I don't think it is appropriate to make building costs so high as to be unaffordable to lower income people. 

The house I lived in as a kid was an old villa and would fail to meet current building codes on so many levels.  But, it was fine for us.

And, the authorities are saying Auckland buildings must be earthquake strengthened, at a cost of many hundreds of millions or even billions of dollars. This is over engineering given the low earthquake risk in Auckland and I reckon the engineers have self interest in this. 


Are you saying that public buildings, roading and other infrastructure should not be built to meet the weather and seismic risks etc?




Mike
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There is no planet B

 

 


 
 
 
 


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  # 1300142 7-May-2015 20:11
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MikeB4:
Are you saying that public buildings, roading and other infrastructure should not be built to meet the weather and seismic risks etc?


I'm not saying that at all. 

I'm saying we are exceeding standards to the point of unaffordability.  It is pointless applying the same earthquake construction standards to a building in auckland and christchurch, for example. 

And of course buildings should be weatherproof -- that is a core standard (although tell that to the people with leaky homes).   But, we have a lot of 'nice-to-have' standards which add to the cost such that some people cannot afford a house at all.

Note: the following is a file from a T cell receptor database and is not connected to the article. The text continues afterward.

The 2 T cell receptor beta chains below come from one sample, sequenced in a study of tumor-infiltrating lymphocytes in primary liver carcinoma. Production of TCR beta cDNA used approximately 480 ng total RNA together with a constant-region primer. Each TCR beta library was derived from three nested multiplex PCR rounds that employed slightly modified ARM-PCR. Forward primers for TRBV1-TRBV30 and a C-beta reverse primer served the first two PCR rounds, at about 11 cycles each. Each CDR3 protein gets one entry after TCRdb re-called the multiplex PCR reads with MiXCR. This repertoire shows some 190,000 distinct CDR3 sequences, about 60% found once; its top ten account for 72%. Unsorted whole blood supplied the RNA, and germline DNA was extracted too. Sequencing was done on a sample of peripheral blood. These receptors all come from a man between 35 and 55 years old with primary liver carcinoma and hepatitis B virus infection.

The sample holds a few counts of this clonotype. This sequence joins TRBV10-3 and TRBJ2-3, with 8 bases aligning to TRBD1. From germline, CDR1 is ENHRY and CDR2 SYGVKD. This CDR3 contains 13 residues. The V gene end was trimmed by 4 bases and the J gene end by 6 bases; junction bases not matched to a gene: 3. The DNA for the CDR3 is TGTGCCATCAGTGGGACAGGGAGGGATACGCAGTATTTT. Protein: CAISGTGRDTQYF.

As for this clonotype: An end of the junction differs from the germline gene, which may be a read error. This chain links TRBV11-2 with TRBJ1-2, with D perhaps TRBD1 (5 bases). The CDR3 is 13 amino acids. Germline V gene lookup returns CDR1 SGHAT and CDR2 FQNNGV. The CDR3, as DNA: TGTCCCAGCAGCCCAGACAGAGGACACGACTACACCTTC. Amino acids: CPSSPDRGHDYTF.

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  # 1300145 7-May-2015 20:18
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surfisup1000:
MikeB4:
Are you saying that public buildings, roading and other infrastructure should not be built to meet the weather and seismic risks etc?


I'm not saying that at all. 

I'm saying we are exceeding standards to the point of unaffordability.  It is pointless applying the same earthquake construction standards to a building in auckland and christchurch, for example. 

And of course buildings should be weatherproof -- that is a core standard (although tell that to the people with leaky homes).   But, we have a lot of 'nice-to-have' standards which add to the cost such that some people cannot afford a house at all.


By weather risk I was referring to adverse weather events, also, Auckland like anywhere in NZ it is not immune from earthquakes.Our building codes are about saving lives and that is a good thing.




Mike
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The views stated in my posts are my personal views and not that of any other organisation.

 

There is no planet B

 

 


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  # 1300384 8-May-2015 08:49
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MikeB4:
surfisup1000:
MikeB4:
Are you saying that public buildings, roading and other infrastructure should not be built to meet the weather and seismic risks etc?


I'm not saying that at all. 

I'm saying we are exceeding standards to the point of unaffordability.  It is pointless applying the same earthquake construction standards to a building in auckland and christchurch, for example. 

And of course buildings should be weatherproof -- that is a core standard (although tell that to the people with leaky homes).   But, we have a lot of 'nice-to-have' standards which add to the cost such that some people cannot afford a house at all.